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Choosing a new canola variety? We've got your back

Read Time: 5 minutes

By Devyn Willis September 18, 2023

Canola genetics are constantly changing, and keeping up with the best possible options for your farm could bring a new challenge every year. So where to begin? Location, the size of your operation, previous experience, your crop rotation, your equipment, agronomic needs, and overall seed genetics. We’ve worked with our team of market development agronomists across Western Canada to build a seed selector tool that makes it easy – and dare we say fun? 

1. Start by planning your herbicide system

Which herbicide system do you put on specific fields? If you battle with difficult weeds or want to limit herbicide resistance, it’s worthwhile to consider rotating herbicide-tolerance systems. For example, if Group 9 resistant kochia is an issue in your area, it might be best to consider a Liberty Link® variety. 

2. Choose between straight cut and swathed

This is a big decision as it could vastly change your harvest timing. Increased pod-shatter tolerance has become a more desired trait these days, making straight cut canola a popular option. Pod-shatter does exactly as it says and reduces risk of shattering. This trait can help you manage your acres more easily at swathing as it can allow the crop to be left standing longer. This is beneficial for harvest time management as well. Height, lodging, and days to flower and maturity are also factors that can impact planting dates and harvest timing so choose a variety that fits your needs.

3. Consider disease protection

Next, you may want to consider looking at the disease package each variety offers. Clubroot is a growing concern in many areas, and most varieties now offer clubroot resistance genetics. In severely infected areas, newer varieties with multigenetic disease resistance would be the best option. Consider disease packages that protect against sclerotinia stem rot and/or blackleg. Many seed companies have new disease-tolerant labels for this growing season.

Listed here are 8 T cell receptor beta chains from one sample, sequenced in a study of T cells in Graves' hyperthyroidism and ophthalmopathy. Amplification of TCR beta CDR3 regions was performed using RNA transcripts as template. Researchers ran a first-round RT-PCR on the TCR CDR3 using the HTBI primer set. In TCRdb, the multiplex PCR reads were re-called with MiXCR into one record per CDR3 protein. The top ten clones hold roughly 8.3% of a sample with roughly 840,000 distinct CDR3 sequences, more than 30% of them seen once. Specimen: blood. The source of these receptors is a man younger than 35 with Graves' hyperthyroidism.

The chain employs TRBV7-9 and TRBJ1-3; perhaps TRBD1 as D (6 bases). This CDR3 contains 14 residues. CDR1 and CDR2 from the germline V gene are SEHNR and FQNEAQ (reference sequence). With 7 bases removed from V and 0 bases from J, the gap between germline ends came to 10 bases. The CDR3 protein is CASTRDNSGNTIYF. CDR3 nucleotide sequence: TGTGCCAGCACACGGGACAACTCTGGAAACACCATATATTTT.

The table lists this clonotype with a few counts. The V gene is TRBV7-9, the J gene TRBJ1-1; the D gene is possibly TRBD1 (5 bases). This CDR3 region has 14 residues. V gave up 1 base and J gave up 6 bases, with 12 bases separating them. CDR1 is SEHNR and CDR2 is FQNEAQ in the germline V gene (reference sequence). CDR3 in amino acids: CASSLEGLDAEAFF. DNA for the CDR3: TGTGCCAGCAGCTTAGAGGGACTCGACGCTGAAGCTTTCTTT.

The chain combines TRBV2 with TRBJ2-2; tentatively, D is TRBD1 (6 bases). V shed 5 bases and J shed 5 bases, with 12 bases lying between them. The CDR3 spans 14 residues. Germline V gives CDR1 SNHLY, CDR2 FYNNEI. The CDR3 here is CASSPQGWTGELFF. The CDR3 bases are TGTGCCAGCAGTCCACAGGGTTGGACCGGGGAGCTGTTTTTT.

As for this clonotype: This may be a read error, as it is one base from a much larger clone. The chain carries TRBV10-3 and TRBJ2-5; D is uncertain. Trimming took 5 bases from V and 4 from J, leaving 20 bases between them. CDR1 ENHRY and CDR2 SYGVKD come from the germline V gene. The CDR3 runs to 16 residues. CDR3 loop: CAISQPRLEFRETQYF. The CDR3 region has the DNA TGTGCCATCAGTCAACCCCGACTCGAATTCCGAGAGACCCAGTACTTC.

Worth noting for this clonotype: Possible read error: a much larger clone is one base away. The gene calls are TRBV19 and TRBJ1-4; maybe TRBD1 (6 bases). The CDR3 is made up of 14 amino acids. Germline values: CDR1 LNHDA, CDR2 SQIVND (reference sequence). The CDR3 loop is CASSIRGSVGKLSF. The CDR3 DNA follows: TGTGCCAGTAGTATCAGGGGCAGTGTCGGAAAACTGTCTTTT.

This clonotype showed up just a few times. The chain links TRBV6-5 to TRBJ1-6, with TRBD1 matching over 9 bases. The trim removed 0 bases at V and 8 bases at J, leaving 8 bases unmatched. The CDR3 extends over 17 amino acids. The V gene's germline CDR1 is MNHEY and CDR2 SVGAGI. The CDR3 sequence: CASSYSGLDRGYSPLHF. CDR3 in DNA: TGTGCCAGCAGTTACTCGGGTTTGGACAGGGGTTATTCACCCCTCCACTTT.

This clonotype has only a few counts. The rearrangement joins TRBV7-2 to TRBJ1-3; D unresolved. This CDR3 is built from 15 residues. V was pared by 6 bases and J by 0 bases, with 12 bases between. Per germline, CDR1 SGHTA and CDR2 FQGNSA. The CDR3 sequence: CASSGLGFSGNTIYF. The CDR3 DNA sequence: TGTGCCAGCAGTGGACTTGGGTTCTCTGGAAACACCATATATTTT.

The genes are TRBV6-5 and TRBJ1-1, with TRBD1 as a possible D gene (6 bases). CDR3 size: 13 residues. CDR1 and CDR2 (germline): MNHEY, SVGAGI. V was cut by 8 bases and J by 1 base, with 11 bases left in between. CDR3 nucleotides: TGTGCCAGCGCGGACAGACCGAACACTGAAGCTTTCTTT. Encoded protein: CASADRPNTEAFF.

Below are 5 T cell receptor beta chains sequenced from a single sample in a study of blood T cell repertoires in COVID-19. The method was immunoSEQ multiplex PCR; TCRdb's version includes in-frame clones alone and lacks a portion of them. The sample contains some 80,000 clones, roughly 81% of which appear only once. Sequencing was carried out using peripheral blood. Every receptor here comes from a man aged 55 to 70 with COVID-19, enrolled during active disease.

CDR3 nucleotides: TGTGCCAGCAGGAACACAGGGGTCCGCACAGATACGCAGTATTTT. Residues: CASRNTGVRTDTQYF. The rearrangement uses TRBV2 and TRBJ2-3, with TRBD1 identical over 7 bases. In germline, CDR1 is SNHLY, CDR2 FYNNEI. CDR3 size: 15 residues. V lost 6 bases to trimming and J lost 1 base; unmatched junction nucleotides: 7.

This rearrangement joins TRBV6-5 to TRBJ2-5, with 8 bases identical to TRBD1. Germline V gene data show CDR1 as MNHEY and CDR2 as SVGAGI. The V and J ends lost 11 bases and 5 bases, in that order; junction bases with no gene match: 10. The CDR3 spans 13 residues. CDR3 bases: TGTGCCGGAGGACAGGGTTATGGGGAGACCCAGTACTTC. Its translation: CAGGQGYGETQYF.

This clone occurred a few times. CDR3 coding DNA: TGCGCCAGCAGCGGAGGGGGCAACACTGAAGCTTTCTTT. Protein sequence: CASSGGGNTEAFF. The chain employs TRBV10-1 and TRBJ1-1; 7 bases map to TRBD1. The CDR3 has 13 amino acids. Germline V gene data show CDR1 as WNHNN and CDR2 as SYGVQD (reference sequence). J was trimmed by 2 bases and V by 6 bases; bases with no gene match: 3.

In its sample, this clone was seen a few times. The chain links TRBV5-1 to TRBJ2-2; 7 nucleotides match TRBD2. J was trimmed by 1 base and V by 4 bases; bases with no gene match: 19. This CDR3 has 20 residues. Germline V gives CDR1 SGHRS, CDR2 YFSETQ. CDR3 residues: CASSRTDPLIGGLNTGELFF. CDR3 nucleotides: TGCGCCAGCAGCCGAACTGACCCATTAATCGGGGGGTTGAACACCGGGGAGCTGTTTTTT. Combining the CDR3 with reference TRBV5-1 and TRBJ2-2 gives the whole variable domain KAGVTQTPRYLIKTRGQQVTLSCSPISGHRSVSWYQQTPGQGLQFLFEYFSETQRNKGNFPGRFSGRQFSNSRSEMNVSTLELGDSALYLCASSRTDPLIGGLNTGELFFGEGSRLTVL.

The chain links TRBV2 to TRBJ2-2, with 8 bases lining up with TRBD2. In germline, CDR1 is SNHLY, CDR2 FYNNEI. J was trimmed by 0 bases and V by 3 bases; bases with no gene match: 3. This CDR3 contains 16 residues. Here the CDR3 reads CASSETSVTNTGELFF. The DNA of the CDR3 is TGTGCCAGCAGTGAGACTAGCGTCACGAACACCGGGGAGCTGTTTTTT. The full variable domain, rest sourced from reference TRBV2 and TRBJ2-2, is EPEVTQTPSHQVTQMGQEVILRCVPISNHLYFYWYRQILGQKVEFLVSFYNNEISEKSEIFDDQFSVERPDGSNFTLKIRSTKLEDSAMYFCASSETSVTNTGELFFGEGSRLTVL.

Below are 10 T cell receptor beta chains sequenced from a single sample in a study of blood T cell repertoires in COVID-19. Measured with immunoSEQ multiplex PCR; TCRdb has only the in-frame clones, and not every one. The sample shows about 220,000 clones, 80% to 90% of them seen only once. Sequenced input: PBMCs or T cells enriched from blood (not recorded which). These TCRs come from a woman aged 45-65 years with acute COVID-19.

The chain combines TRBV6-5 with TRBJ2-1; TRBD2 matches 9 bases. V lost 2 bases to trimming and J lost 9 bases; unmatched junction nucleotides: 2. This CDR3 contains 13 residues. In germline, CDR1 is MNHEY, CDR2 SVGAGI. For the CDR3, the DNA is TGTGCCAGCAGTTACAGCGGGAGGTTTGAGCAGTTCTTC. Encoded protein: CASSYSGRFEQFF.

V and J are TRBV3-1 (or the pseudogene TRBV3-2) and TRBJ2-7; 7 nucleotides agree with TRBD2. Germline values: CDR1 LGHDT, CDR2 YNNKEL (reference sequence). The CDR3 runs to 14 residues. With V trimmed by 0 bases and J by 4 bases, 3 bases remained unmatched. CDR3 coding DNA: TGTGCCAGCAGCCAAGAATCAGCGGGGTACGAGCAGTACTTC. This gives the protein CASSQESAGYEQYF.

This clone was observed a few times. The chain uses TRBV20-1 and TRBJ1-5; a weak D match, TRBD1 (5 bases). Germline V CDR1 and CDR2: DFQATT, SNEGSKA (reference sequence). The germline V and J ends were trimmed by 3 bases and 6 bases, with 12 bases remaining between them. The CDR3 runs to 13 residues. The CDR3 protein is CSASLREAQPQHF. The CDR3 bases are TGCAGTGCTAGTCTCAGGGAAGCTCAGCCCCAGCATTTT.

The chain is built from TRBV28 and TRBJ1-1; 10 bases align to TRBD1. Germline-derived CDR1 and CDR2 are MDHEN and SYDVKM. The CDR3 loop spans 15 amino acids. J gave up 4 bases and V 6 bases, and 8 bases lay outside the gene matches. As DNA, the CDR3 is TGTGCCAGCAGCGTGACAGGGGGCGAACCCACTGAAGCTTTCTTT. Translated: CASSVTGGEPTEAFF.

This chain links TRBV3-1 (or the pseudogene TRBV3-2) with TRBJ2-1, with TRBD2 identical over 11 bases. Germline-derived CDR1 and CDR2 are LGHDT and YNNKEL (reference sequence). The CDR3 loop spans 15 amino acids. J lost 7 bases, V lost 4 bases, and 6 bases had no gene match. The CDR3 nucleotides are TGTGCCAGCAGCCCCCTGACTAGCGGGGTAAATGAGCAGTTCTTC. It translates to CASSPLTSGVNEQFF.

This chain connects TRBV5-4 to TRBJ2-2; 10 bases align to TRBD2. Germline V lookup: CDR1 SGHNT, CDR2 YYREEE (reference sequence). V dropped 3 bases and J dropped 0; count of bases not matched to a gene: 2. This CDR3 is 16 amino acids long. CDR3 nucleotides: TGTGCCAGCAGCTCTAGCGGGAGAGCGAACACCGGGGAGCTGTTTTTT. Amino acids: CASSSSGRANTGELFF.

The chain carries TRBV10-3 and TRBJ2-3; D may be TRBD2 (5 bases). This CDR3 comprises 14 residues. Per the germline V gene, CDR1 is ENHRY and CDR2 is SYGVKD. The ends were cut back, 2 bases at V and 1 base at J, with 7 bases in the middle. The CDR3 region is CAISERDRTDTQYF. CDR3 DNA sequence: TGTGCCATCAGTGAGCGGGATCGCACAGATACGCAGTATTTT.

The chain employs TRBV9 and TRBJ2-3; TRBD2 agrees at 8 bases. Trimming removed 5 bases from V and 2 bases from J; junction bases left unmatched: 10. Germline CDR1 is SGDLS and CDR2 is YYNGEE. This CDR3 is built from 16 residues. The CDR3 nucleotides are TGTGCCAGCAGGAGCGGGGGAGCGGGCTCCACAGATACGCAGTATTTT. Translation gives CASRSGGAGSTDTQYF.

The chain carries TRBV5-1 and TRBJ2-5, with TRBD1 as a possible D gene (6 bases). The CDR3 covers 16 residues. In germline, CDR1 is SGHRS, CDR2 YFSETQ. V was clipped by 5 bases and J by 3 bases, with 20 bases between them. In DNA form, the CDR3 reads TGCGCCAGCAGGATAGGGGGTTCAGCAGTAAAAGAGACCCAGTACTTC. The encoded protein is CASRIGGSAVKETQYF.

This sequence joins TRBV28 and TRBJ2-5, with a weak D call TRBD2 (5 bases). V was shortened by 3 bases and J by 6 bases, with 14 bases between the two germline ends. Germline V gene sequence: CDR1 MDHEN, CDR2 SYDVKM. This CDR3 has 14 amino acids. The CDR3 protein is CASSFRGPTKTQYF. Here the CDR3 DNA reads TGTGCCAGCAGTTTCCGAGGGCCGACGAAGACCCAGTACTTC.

4. Set your yield goals

Finally, and most importantly, purchase with yield potential in mind. Compare performance among hybrids. Does your choice yield consistently under different conditions? Are you seeding this variety to your best ground with high potential or to marginal land? Provincial canola performance trial data, found in publications such as the Canola Council of Canada’s variety selection guide, along with local research programs will typically have great information suited to your specific environment. Consult with your local Cargill agronomist when narrowing down your selection.

Tailor your selection to your overall plan

Ultimately, the deciding factor will be how a variety yields on your farm, and the yield monitor is one way to evaluate variety performance. Grow two or more varieties each year to help determine which ones perform more to your expectation, and if one is consistently out-yielding the others, attribute more acres to that variety. However, the constant introduction of new varieties means you can’t get too comfortable with growing just one.

Once you’ve worked through these steps and decided which factors and traits are most important to you, use Cargill’s seed selector tool to identify the specific varieties that best fit those needs. By filtering the tool to your location and your chosen agronomic factors you can more easily find the perfect seed options for your farm.

If you are unsure whether you need a disease package, or you’d like to understand which options grow best in your area, ask your local Cargill rep.

Find your perfect seed variety with our seed selector tool